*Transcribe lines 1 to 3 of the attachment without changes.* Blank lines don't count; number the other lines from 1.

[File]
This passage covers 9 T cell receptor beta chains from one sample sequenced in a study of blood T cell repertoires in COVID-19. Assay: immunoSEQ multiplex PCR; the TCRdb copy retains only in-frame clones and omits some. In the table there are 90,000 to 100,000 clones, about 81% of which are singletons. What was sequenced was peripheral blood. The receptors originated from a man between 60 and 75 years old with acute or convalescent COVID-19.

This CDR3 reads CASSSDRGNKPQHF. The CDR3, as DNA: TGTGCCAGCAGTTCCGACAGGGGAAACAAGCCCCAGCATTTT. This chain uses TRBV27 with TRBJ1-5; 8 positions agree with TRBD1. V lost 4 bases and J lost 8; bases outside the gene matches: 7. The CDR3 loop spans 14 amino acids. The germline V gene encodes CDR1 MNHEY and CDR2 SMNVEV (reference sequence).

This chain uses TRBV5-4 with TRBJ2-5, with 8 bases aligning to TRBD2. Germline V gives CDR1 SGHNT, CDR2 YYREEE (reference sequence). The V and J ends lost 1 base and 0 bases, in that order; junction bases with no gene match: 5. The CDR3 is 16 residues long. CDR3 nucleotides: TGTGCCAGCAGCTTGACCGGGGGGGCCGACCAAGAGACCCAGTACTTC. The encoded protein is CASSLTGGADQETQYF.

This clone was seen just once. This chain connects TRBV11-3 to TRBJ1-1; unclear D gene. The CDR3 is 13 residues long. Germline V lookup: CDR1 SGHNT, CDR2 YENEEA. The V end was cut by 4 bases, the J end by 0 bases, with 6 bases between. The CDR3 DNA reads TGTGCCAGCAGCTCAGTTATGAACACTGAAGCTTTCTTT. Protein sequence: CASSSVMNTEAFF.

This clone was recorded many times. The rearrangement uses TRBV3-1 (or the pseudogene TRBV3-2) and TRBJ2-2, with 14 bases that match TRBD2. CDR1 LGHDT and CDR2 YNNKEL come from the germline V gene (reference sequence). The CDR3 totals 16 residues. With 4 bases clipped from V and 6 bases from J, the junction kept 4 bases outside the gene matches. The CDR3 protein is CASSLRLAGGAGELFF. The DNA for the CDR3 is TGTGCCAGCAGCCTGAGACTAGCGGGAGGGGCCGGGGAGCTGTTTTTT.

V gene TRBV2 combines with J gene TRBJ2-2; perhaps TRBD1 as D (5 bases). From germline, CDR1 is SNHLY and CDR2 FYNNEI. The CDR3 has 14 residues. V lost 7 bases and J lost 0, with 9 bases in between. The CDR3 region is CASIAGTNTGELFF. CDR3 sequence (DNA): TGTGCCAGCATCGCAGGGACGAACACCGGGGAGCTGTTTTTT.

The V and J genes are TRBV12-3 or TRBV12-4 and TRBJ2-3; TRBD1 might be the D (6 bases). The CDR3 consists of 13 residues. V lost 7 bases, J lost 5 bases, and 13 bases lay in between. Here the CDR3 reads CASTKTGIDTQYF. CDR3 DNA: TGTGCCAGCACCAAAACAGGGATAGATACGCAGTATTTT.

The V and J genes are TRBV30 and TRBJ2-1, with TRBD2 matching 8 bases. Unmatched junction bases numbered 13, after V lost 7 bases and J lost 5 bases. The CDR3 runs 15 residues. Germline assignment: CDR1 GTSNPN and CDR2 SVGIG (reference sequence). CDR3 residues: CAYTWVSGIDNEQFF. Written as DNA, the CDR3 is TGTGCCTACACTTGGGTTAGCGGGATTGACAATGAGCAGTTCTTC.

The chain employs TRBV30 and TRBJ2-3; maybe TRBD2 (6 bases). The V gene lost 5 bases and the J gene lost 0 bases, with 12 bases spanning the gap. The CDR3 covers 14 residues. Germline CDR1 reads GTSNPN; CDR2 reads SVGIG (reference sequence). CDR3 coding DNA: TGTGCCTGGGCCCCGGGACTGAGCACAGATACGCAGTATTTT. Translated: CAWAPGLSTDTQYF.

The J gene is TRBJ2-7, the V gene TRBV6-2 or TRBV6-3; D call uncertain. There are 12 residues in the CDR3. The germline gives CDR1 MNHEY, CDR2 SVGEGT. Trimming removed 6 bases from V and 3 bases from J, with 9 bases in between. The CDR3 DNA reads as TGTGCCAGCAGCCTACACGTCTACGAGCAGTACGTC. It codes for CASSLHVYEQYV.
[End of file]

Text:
This passage covers 9 T cell receptor beta chains from one sample sequenced in a study of blood T cell repertoires in COVID-19. Assay: immunoSEQ multiplex PCR; the TCRdb copy retains only in-frame clones and omits some. In the table there are 90,000 to 100,000 clones, about 81% of which are singletons. What was sequenced was peripheral blood. The receptors originated from a man between 60 and 75 years old with acute or convalescent COVID-19.

This CDR3 reads CASSSDRGNKPQHF. The CDR3, as DNA: TGTGCCAGCAGTTCCGACAGGGGAAACAAGCCCCAGCATTTT. This chain uses TRBV27 with TRBJ1-5; 8 positions agree with TRBD1. V lost 4 bases and J lost 8; bases outside the gene matches: 7. The CDR3 loop spans 14 amino acids. The germline V gene encodes CDR1 MNHEY and CDR2 SMNVEV (reference sequence).

This chain uses TRBV5-4 with TRBJ2-5, with 8 bases aligning to TRBD2. Germline V gives CDR1 SGHNT, CDR2 YYREEE (reference sequence). The V and J ends lost 1 base and 0 bases, in that order; junction bases with no gene match: 5. The CDR3 is 16 residues long. CDR3 nucleotides: TGTGCCAGCAGCTTGACCGGGGGGGCCGACCAAGAGACCCAGTACTTC. The encoded protein is CASSLTGGADQETQYF.